The Marvel Cinematic Universe is in a hole, but just how deep is it?

Share this Article:

Record-breaking box office drop-offs and very poor critical reviews: is this a bump in the road or a full-blown crisis for the Marvel Cinematic Universe?


Try three issues of Film Stories magazine – for just £1: right here!

If your eyes have flashed past a screen at any point in the last year, you’ll likely know that Jonathan Majors’ Kang the Conqueror is the new Marvel big bad, a villainous successor to Thanos who will surely drive the next few phases of Marvel Studios’ unending superhero soap opera.

You probably know that he crops up in the newly-released Ant-Man & The Wasp: Quantumania and yes, you also probably know that a variant of the same character proved to be the arch-nemesis in 2021’s Disney+ series Loki. After all, the ‘M’ in MCU might as well stand for ‘Multiverse’ these days, so it’s conceivable that a different version of Kang could pop up in every single Marvel movie, live action show, animation, video game and breakfast cereal.

It’s ironic of course that the ‘limitless storytelling opportunities’ that accompany a multiverse are narratively hamstrung by those same opportunities. What does overcoming a big bad like Kang even mean anymore if there is an endless amount of them? How does it impact your story’s stakes if the same thing can just happen over and over and over?

In a way, the same thing is true of the MCU itself.

Disney’s golden goose it may be, but the Marvel Cinematic Universe is currently enduring its rockiest stretch with the critics since the interconnected films and shows began, some 40 titles ago. Of late, release after release has been met with middling to negative responses, a critical consensus that seems to have repeated itself over and over again during most of the MCU’s Phase Four.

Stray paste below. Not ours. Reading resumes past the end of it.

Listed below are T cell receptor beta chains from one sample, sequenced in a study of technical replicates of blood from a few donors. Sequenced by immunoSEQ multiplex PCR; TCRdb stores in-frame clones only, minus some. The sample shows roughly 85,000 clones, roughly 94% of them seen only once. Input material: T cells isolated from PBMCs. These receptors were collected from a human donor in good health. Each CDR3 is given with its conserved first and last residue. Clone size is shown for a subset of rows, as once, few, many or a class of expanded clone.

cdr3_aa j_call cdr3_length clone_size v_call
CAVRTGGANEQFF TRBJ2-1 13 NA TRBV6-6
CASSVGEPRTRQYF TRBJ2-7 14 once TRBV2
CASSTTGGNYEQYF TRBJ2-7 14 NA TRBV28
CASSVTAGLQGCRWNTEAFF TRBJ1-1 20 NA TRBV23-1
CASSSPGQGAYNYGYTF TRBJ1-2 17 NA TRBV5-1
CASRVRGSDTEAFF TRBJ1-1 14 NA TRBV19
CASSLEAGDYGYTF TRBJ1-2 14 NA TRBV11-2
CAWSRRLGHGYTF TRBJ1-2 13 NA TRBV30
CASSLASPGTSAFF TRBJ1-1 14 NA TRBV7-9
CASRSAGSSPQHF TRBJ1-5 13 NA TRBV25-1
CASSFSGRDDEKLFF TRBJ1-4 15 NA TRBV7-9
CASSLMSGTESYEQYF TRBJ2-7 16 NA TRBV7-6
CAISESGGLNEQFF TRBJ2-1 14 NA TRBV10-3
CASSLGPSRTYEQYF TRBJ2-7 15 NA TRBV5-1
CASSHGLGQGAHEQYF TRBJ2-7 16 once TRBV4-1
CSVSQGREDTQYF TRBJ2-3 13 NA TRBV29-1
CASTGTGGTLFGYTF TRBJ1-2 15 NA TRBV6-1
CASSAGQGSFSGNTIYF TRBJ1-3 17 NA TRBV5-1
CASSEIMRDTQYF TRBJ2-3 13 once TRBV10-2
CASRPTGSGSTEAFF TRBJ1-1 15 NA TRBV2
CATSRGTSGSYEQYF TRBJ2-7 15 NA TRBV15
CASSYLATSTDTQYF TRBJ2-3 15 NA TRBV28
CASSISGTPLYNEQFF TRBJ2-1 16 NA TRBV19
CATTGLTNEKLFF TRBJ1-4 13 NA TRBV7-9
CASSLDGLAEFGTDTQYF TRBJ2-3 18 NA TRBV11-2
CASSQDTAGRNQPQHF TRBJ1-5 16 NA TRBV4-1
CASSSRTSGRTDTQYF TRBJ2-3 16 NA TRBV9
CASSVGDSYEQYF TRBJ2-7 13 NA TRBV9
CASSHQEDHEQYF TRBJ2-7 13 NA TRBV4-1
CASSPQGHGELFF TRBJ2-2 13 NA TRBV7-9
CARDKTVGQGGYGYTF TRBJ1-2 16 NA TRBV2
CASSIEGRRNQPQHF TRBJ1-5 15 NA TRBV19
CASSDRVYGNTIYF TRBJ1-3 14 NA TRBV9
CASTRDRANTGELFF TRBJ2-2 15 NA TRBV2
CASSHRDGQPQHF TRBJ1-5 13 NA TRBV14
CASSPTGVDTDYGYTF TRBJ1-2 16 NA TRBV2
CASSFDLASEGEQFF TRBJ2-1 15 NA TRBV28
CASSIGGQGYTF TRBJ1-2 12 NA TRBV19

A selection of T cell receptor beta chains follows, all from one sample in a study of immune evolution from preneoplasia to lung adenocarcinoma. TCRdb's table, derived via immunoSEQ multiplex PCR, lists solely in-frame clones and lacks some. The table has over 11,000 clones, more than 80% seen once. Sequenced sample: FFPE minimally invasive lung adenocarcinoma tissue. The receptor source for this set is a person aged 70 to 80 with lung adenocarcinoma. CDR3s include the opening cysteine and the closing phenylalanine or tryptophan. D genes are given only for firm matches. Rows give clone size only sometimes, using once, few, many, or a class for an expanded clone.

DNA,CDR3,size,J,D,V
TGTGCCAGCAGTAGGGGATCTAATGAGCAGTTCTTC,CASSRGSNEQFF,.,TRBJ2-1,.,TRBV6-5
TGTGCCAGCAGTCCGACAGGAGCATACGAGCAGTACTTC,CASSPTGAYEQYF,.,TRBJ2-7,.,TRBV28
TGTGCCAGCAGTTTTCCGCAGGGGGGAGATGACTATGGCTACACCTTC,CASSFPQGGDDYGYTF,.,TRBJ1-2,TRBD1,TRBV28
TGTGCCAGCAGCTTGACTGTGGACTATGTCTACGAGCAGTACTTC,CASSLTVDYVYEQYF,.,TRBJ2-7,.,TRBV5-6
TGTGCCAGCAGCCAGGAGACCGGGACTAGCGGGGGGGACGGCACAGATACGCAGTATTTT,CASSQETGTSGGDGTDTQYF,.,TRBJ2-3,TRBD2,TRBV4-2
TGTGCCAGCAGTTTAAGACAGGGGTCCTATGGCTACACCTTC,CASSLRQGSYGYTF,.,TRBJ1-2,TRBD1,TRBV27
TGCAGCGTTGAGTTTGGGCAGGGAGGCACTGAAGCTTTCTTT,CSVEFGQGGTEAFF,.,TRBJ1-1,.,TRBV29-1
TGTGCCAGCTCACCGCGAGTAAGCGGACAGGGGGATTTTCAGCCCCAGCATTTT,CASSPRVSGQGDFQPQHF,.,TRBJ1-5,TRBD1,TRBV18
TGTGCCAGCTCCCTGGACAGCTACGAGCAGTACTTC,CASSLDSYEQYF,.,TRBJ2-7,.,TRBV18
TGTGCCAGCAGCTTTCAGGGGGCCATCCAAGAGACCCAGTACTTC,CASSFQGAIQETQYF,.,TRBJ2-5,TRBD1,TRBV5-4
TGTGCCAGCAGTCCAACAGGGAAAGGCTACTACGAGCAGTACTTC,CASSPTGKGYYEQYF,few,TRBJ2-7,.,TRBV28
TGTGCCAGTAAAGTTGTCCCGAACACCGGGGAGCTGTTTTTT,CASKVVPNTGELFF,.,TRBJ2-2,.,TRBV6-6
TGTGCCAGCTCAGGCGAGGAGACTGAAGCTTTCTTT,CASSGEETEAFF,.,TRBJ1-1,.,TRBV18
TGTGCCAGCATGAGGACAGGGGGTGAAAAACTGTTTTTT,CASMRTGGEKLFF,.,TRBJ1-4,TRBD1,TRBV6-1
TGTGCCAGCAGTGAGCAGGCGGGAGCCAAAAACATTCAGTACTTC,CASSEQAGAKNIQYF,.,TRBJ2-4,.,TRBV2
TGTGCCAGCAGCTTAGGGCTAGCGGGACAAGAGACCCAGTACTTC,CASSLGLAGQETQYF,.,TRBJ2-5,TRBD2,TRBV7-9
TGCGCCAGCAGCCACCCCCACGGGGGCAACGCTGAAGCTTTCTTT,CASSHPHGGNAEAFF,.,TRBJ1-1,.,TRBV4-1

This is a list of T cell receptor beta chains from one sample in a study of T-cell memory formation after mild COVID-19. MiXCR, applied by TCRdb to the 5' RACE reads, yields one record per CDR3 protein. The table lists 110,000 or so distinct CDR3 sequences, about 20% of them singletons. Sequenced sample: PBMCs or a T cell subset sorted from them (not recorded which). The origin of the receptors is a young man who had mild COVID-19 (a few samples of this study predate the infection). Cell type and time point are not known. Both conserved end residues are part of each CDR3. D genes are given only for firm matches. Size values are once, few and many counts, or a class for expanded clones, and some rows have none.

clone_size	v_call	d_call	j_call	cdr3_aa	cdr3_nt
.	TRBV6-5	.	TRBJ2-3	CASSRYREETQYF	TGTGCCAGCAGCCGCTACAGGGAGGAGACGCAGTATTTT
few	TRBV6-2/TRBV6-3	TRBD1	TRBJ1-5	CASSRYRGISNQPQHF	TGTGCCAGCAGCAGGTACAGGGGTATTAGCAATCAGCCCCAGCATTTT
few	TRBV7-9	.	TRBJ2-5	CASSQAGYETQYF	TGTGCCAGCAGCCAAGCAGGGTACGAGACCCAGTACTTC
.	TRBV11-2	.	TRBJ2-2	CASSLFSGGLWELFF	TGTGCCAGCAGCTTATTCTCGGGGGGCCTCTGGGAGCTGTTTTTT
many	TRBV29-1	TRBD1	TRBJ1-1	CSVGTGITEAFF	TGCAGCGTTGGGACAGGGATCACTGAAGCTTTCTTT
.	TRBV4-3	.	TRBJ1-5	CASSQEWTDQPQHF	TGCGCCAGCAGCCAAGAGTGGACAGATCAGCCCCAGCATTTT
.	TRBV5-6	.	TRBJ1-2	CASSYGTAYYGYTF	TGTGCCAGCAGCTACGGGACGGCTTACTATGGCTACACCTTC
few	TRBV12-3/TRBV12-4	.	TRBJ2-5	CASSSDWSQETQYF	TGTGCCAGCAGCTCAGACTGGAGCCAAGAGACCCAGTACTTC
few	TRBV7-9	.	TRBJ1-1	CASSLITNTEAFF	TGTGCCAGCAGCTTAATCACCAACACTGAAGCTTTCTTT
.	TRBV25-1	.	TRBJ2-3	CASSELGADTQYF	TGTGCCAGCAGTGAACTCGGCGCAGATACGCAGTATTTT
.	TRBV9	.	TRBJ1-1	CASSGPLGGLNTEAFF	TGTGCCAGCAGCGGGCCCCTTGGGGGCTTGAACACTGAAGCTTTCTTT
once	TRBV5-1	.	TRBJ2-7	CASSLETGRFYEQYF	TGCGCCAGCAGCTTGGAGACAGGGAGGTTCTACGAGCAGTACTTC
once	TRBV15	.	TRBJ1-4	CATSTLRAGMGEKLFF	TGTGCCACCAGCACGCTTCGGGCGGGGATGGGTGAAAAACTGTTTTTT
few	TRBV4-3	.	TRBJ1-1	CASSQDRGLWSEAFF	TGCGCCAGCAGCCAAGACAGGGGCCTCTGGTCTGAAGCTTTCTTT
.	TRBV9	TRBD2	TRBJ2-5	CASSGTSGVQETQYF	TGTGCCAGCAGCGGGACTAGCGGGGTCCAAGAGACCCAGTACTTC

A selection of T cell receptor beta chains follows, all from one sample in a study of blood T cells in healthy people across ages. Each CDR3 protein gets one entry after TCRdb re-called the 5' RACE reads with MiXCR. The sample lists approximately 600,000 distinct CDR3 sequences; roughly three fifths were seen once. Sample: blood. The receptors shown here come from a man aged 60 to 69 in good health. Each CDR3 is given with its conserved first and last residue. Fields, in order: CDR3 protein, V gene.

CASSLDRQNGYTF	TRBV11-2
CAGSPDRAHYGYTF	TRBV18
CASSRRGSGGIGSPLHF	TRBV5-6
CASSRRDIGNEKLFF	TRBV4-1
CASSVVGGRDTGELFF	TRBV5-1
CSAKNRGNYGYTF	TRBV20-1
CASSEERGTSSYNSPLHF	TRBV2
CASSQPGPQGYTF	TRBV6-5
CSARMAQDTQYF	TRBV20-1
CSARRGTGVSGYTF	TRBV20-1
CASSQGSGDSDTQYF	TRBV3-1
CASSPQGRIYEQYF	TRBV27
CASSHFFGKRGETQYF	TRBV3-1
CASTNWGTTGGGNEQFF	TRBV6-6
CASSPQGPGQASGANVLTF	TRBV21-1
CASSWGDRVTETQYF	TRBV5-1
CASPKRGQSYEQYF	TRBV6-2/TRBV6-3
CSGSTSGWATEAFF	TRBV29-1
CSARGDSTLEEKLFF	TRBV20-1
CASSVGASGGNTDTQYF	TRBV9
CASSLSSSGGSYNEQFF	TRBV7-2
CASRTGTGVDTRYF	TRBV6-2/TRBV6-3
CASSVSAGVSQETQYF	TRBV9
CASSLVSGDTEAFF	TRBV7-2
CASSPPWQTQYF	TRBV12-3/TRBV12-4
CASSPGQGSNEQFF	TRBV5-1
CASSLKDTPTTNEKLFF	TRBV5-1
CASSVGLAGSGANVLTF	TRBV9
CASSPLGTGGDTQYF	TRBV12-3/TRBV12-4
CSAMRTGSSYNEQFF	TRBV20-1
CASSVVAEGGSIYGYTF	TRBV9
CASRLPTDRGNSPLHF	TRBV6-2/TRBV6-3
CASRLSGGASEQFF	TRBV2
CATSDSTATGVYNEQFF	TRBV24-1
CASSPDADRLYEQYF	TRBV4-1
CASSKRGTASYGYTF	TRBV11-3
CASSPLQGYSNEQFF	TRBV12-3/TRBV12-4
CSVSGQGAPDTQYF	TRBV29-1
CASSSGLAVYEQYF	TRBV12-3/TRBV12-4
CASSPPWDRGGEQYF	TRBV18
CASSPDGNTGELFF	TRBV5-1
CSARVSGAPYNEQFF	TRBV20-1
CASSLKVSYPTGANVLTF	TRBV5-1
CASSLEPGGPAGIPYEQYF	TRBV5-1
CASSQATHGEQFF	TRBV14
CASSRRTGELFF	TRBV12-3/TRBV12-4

But does it matter? Have we reached a point where like a multiverse villain, the MCU is simply review-proof, destined to spew more episodes no matter how many times critics reject it?

Whoo, that’s a big question for a weekday morning. Let’s start by acknowledging that yes, to some extent there’s an argument that all blockbusters are review-proof. Loyalty, curiosity, FOMO, schadenfreude, there are all sorts of human reasons why, even when the voices we trust tell us not to bother parting with our cash, we find ourselves doing just that.

Jonathan Majors as Kang the Conqueror in Marvel Studios' ANT-MAN AND THE WASP: QUANTUMANIA. Photo courtesy of Marvel Studios. © 2022 MARVEL.

Jonathan Majors as Kang the Conqueror

By that logic then, it shouldn’t matter what the reviews say about MCU films. Surely we’ll just go and see them anyway, right?

So far, the reviews for Ant-Man & The Wasp: Quantumania have not been kind. Using any of the major review metrics, the film sits either near to (or at) the very bottom of the pile of Marvel Studios’ cinematic releases. Is it as bad as Thor: The Dark World? Nope. Is it as hard work as Eternals? Not by a long shot for this writer, but all of that is naturally, a matter of opinion and let’s be honest, exceeding the quality of those films is a very low bar.

Amalgamate mass opinion into some kind of overall narrative and small differences aside, the consensus is that the film has tanked critically. But what does it matter? The MCU’s trail of reviews has been decidedly whiffy for an entire phase now and what’s changed? Not a lot from where we’re standing. If there are concerns behind the scenes, Marvel Studios boss Kevin Feige’s poker face isn’t betraying any of that. In fact, only last month he grandly declared that audiences would never tire of Marvel movies.